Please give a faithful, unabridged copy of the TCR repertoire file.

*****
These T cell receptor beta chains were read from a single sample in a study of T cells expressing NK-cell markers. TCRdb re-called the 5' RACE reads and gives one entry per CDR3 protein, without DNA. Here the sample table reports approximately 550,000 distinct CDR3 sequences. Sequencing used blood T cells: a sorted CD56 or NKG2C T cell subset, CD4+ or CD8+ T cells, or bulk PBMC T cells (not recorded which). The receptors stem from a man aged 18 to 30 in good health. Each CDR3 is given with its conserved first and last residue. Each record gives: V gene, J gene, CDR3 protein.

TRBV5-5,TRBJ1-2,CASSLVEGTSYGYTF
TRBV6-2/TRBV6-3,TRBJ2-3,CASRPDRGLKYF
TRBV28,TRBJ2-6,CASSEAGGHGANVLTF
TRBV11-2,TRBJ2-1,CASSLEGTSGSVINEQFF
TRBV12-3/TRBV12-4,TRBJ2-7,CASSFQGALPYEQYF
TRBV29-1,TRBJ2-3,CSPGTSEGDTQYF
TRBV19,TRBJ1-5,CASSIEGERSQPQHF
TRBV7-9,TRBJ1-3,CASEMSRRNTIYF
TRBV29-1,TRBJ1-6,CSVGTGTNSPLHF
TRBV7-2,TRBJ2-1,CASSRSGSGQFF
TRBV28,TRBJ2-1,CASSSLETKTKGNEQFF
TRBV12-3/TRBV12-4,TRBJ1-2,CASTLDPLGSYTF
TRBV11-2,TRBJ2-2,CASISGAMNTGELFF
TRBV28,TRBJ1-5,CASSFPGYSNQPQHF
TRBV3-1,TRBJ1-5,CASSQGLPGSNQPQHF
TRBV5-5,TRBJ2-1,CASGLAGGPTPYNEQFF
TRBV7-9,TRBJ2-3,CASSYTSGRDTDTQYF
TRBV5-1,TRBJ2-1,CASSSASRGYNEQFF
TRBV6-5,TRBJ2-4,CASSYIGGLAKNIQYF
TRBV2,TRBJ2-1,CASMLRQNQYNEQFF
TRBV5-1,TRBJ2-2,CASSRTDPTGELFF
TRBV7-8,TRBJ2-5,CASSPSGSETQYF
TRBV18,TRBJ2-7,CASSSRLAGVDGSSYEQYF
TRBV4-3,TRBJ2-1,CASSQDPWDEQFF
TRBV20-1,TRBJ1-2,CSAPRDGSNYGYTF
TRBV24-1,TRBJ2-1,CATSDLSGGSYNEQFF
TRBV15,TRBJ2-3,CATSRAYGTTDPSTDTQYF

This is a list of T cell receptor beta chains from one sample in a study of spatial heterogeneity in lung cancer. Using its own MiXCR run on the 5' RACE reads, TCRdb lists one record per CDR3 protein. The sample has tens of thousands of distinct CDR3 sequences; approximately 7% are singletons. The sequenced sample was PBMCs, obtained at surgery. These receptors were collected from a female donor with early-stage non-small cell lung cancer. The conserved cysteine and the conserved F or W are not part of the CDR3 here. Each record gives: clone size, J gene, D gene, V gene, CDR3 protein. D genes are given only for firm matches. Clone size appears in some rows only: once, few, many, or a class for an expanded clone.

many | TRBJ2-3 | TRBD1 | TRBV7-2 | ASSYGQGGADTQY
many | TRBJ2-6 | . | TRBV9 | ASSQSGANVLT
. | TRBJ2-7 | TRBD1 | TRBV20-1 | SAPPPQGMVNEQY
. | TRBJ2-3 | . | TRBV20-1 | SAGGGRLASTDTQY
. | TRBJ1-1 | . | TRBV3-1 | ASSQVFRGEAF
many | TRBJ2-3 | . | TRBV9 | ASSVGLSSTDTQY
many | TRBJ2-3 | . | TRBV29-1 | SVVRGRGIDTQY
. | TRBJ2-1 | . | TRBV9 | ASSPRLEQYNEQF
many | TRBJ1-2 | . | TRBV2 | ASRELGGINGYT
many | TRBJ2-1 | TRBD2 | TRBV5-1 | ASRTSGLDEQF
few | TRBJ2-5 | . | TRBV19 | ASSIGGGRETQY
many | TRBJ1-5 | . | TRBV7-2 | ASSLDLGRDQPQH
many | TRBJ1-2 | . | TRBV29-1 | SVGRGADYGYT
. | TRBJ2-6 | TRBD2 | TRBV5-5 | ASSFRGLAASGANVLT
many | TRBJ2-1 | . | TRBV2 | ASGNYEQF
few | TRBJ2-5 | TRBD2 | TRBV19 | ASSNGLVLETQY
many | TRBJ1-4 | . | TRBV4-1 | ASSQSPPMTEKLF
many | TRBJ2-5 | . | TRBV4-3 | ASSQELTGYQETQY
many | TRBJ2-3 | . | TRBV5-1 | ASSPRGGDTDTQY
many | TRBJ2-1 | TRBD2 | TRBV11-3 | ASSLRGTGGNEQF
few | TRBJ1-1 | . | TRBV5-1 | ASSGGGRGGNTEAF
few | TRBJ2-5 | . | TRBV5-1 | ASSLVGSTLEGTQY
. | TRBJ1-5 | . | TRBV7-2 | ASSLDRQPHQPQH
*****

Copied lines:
These T cell receptor beta chains were read from a single sample in a study of T cells expressing NK-cell markers. TCRdb re-called the 5' RACE reads and gives one entry per CDR3 protein, without DNA. Here the sample table reports approximately 550,000 distinct CDR3 sequences. Sequencing used blood T cells: a sorted CD56 or NKG2C T cell subset, CD4+ or CD8+ T cells, or bulk PBMC T cells (not recorded which). The receptors stem from a man aged 18 to 30 in good health. Each CDR3 is given with its conserved first and last residue. Each record gives: V gene, J gene, CDR3 protein.

TRBV5-5,TRBJ1-2,CASSLVEGTSYGYTF
TRBV6-2/TRBV6-3,TRBJ2-3,CASRPDRGLKYF
TRBV28,TRBJ2-6,CASSEAGGHGANVLTF
TRBV11-2,TRBJ2-1,CASSLEGTSGSVINEQFF
TRBV12-3/TRBV12-4,TRBJ2-7,CASSFQGALPYEQYF
TRBV29-1,TRBJ2-3,CSPGTSEGDTQYF
TRBV19,TRBJ1-5,CASSIEGERSQPQHF
TRBV7-9,TRBJ1-3,CASEMSRRNTIYF
TRBV29-1,TRBJ1-6,CSVGTGTNSPLHF
TRBV7-2,TRBJ2-1,CASSRSGSGQFF
TRBV28,TRBJ2-1,CASSSLETKTKGNEQFF
TRBV12-3/TRBV12-4,TRBJ1-2,CASTLDPLGSYTF
TRBV11-2,TRBJ2-2,CASISGAMNTGELFF
TRBV28,TRBJ1-5,CASSFPGYSNQPQHF
TRBV3-1,TRBJ1-5,CASSQGLPGSNQPQHF
TRBV5-5,TRBJ2-1,CASGLAGGPTPYNEQFF
TRBV7-9,TRBJ2-3,CASSYTSGRDTDTQYF
TRBV5-1,TRBJ2-1,CASSSASRGYNEQFF
TRBV6-5,TRBJ2-4,CASSYIGGLAKNIQYF
TRBV2,TRBJ2-1,CASMLRQNQYNEQFF
TRBV5-1,TRBJ2-2,CASSRTDPTGELFF
TRBV7-8,TRBJ2-5,CASSPSGSETQYF
TRBV18,TRBJ2-7,CASSSRLAGVDGSSYEQYF
TRBV4-3,TRBJ2-1,CASSQDPWDEQFF
TRBV20-1,TRBJ1-2,CSAPRDGSNYGYTF
TRBV24-1,TRBJ2-1,CATSDLSGGSYNEQFF
TRBV15,TRBJ2-3,CATSRAYGTTDPSTDTQYF

This is a list of T cell receptor beta chains from one sample in a study of spatial heterogeneity in lung cancer. Using its own MiXCR run on the 5' RACE reads, TCRdb lists one record per CDR3 protein. The sample has tens of thousands of distinct CDR3 sequences; approximately 7% are singletons. The sequenced sample was PBMCs, obtained at surgery. These receptors were collected from a female donor with early-stage non-small cell lung cancer. The conserved cysteine and the conserved F or W are not part of the CDR3 here. Each record gives: clone size, J gene, D gene, V gene, CDR3 protein. D genes are given only for firm matches. Clone size appears in some rows only: once, few, many, or a class for an expanded clone.

many | TRBJ2-3 | TRBD1 | TRBV7-2 | ASSYGQGGADTQY
many | TRBJ2-6 | . | TRBV9 | ASSQSGANVLT
. | TRBJ2-7 | TRBD1 | TRBV20-1 | SAPPPQGMVNEQY
. | TRBJ2-3 | . | TRBV20-1 | SAGGGRLASTDTQY
. | TRBJ1-1 | . | TRBV3-1 | ASSQVFRGEAF
many | TRBJ2-3 | . | TRBV9 | ASSVGLSSTDTQY
many | TRBJ2-3 | . | TRBV29-1 | SVVRGRGIDTQY
. | TRBJ2-1 | . | TRBV9 | ASSPRLEQYNEQF
many | TRBJ1-2 | . | TRBV2 | ASRELGGINGYT
many | TRBJ2-1 | TRBD2 | TRBV5-1 | ASRTSGLDEQF
few | TRBJ2-5 | . | TRBV19 | ASSIGGGRETQY
many | TRBJ1-5 | . | TRBV7-2 | ASSLDLGRDQPQH
many | TRBJ1-2 | . | TRBV29-1 | SVGRGADYGYT
. | TRBJ2-6 | TRBD2 | TRBV5-5 | ASSFRGLAASGANVLT
many | TRBJ2-1 | . | TRBV2 | ASGNYEQF
few | TRBJ2-5 | TRBD2 | TRBV19 | ASSNGLVLETQY
many | TRBJ1-4 | . | TRBV4-1 | ASSQSPPMTEKLF
many | TRBJ2-5 | . | TRBV4-3 | ASSQELTGYQETQY
many | TRBJ2-3 | . | TRBV5-1 | ASSPRGGDTDTQY
many | TRBJ2-1 | TRBD2 | TRBV11-3 | ASSLRGTGGNEQF
few | TRBJ1-1 | . | TRBV5-1 | ASSGGGRGGNTEAF
few | TRBJ2-5 | . | TRBV5-1 | ASSLVGSTLEGTQY
. | TRBJ1-5 | . | TRBV7-2 | ASSLDRQPHQPQH